Former prime minister Manmohan Singh was aware of the controversial decisions made around the allocation of coal blocks and 2G spectrums that led to massive losses to the state exchequer, Vinod Rai, the former chief auditor of India, said on Thursday.
In an interview to Times Now, Rai also alleged some Congress leaders had sought to apply pressure on him to keep the PM's name out of audit reports.
Rai’s comments are his first direct attack against Singh who has so far denied knowledge of the decisions made by his ministers, scandals that rocked his premiership and contributed to the ouster of the Congress party-led UPA government in the April-May Lok Sabha elections.
His allegations are completely baseless and untrue,I challenge his memory-Sanjay Nirupam,Cong on former CAG Vinod Rai pic.twitter.com/W79pAQ3ScW— ANI (@ANI_news) September 11, 2014
“In 2G and coal there is no way he can shirk responsibility,” Rai told the Outlook magazine in an interview published ahead of the September 15 launch of his tell-all book ‘Not Just An Accountant’.
“In 2G all the letters written by A Raja were to him and he was replying to those letters. I got no reply to any letter I wrote to him.
“On one occasion when I called on him, the PM said I hope you don’t expect a reply from me, whereas he was replying to Raja twice a day. So how can he be not held responsible for the onus of that decision?”
Rai, whose loss estimates in 2G spectrum and coal block allocations pushed the then UPA government into a corner, was also critical of the coalition politics under Manmohan Singh and suggested that the former PM was more interested in remaining in power.
Last month, Rai had said political exigency led the former PM to acquiesce to the controversial decisions which have since been ruled as illegal by court. The award of 2G spectrums has been cancelled by the Supreme Court, which is still hearing the case for scrapping the allocation of more than 200 coal blocks.
So far, the 81-year-old Singh, prime minister between 2004 and 2014, has been largely seen as a well-intentioned man of high personal integrity but one often unable to assert his authority.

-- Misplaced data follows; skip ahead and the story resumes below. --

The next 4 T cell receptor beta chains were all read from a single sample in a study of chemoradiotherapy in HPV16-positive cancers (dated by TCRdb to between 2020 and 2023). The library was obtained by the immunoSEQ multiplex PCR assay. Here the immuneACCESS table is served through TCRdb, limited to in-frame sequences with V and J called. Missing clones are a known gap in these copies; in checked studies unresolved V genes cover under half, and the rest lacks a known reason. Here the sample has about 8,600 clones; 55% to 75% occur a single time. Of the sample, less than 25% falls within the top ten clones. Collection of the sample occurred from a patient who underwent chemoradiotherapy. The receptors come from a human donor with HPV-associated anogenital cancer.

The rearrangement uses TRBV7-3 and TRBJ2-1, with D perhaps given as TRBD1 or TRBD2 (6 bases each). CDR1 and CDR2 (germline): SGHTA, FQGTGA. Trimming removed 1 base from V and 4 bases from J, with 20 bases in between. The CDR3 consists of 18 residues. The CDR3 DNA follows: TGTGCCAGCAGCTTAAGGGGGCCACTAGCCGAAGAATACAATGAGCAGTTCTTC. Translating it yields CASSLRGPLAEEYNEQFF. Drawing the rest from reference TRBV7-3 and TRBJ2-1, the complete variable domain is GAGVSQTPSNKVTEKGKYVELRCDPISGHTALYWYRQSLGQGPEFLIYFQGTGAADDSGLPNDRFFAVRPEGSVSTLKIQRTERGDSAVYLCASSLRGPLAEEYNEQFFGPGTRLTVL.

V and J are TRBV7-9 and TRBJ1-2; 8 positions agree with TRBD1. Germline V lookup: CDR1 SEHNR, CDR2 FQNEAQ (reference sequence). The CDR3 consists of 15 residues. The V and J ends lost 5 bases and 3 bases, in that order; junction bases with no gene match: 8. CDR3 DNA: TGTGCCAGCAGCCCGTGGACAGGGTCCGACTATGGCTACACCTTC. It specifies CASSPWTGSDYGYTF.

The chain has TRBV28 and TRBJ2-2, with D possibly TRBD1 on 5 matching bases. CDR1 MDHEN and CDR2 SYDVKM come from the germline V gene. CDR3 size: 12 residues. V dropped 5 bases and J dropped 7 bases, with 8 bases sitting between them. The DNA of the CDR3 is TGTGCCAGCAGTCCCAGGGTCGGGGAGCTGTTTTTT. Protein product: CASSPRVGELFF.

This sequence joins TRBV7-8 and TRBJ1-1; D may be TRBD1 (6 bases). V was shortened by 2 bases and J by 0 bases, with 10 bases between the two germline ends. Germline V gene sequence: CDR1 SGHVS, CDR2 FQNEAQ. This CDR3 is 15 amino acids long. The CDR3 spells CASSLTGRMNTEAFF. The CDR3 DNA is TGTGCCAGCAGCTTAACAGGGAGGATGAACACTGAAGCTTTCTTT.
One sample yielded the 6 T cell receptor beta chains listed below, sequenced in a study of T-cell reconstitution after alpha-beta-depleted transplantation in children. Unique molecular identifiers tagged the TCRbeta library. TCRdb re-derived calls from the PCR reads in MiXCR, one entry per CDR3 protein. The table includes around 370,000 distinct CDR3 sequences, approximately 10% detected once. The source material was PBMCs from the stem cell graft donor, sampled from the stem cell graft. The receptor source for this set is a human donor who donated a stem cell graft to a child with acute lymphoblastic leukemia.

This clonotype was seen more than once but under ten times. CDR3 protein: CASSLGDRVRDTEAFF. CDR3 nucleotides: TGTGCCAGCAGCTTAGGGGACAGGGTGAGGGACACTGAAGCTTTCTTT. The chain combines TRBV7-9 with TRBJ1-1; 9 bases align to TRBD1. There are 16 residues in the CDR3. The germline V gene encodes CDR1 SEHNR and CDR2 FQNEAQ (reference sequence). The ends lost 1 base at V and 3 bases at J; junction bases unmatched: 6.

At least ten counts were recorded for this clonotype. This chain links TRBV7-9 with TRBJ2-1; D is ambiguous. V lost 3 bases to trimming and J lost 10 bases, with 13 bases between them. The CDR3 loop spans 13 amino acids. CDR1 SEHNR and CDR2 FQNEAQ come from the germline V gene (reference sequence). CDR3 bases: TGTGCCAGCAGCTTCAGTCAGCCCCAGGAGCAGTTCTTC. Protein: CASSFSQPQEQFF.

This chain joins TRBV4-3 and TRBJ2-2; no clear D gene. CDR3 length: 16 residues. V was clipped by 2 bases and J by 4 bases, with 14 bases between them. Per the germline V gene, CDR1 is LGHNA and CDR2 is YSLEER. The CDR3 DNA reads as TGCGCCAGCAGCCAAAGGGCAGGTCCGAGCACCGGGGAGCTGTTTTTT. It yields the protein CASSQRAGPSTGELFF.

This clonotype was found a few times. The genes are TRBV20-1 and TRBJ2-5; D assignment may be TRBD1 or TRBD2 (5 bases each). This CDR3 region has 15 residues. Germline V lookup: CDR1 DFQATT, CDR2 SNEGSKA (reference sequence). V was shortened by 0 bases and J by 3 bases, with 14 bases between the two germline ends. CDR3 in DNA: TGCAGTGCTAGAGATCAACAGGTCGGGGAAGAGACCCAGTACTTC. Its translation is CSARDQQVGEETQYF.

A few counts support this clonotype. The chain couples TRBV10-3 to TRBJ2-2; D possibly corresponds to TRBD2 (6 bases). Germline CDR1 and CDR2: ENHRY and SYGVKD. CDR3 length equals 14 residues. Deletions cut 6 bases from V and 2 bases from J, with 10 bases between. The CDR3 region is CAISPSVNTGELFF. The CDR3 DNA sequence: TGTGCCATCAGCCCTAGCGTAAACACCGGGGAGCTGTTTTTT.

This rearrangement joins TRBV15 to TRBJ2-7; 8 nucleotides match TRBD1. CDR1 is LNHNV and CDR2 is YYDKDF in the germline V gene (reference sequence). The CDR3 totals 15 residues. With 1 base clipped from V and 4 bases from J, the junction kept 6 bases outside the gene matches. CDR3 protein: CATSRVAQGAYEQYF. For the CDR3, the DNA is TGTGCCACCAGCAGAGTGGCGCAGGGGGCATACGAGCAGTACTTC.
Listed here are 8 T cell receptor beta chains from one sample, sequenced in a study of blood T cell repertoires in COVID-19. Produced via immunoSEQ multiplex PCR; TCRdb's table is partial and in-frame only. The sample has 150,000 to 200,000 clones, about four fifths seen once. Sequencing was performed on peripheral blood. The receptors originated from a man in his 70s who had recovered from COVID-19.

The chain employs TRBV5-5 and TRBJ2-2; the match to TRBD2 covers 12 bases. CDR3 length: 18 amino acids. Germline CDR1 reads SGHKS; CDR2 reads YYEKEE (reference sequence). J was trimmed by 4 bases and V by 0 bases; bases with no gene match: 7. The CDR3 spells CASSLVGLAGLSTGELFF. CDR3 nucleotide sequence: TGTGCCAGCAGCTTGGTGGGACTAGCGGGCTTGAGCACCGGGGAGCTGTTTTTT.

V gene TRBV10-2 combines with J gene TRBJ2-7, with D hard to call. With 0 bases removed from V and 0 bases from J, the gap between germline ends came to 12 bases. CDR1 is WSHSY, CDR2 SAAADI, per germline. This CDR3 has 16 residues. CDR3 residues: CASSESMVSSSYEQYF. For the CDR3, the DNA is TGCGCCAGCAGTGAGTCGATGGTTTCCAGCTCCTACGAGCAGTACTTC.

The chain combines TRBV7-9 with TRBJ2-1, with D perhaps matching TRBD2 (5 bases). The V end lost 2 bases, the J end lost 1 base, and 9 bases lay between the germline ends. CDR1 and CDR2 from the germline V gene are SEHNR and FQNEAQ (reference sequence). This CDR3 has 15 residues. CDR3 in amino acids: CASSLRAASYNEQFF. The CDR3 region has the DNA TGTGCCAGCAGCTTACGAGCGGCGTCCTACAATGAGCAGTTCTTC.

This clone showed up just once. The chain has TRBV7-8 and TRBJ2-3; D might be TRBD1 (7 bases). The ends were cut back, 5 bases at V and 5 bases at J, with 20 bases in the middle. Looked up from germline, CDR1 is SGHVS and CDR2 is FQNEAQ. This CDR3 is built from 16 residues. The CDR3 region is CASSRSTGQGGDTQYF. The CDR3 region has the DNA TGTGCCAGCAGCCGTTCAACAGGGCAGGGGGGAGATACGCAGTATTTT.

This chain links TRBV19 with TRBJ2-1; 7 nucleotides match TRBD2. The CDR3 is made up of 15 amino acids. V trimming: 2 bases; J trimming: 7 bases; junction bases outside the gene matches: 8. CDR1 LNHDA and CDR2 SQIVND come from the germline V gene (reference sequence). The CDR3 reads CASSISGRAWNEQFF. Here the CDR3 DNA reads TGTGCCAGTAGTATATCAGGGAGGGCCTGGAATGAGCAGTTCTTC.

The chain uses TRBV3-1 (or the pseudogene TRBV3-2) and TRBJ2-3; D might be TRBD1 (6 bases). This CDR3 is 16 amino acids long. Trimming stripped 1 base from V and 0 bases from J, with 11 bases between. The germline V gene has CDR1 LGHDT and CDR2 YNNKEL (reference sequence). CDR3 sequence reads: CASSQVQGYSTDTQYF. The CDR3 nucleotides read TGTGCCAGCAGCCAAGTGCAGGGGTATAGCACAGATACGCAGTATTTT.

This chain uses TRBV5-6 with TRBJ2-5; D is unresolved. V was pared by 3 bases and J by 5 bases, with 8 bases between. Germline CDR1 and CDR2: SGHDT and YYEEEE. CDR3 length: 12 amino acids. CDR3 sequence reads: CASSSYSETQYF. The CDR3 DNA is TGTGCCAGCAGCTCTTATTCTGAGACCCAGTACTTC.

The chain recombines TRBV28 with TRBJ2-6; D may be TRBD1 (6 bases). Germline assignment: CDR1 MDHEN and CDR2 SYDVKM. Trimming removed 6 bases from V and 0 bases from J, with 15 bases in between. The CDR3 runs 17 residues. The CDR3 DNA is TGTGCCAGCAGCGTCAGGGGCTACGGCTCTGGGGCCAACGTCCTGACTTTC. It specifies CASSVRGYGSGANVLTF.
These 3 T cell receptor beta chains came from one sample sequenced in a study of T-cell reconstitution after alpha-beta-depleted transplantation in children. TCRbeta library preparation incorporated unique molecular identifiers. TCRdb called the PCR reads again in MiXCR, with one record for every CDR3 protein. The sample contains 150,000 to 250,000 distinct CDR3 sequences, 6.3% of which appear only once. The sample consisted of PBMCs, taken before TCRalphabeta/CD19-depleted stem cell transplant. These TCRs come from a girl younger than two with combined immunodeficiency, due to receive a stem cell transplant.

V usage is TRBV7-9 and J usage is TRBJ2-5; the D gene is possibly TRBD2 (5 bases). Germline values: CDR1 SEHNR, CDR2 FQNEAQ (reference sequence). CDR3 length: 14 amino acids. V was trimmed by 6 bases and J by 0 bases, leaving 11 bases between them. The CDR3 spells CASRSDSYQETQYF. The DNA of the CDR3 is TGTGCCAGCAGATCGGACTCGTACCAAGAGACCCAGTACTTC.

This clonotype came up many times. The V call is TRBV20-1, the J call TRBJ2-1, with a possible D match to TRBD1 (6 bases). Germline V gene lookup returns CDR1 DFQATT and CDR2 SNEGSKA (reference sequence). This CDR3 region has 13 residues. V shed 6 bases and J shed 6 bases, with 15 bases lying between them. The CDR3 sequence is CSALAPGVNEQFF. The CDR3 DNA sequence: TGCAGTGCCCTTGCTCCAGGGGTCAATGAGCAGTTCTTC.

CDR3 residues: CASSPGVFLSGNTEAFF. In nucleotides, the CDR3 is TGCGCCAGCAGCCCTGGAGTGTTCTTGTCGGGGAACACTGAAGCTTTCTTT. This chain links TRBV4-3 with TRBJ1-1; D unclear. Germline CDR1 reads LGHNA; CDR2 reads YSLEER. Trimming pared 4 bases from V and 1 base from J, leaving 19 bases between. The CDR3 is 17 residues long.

Rai’s comments blow a hole into that image.
“Integrity is not just financial; it is intellectual integrity; it is professional integrity. You have an oath of allegiance to the constitution and that is important,” the former Comptroller and Accountant General (CAG) said.
“You cannot sacrifice everything at the altar of trying to ensure the coalition remains in power. That was his worry.”
Rai said Singh told him on 16 November that the CAG’s method of computation of the multi-billion dollar losses was wrong.
“I told him ‘Sir, these are the econometric methods that you have taught us’. This was sitting on the stage of Vigyan Bhavan.”
Read: Ex-CAG Rai claims 'outright lie', says Nirupam
Asked if at any stage he was offered support by the Gandhi family or the political establishment, Rai said: “I did not get a single reassuring signal either from the political machinery or the government, except one or two statements from Pranab Mukherjee.” He, however, hinted that the opposition supported the CAG.
As CAG, Rai issued a series of audit reports that upbraided Singh’s government for wasteful management or mismanagement of public resources and funds even as they brought corruption to light.
In the hands of the media and civil society, the audits became the most potent weapon for an overhaul in the way business is done in India, including spotlighting a shoddy method of governance that enriched the elite at the expense of the state.
Asked if he believed he rocked the UPA government, Rai said: “Yes, but that is okay. I am asking you a direct question – if the figure of Rs 176,000 crore had not been there how many of you would have taken note of the report?
So was the intention to put out a sexy figure?
“No, I wanted to put out an alarm signal that this was just a tip of the iceberg,” Rai said.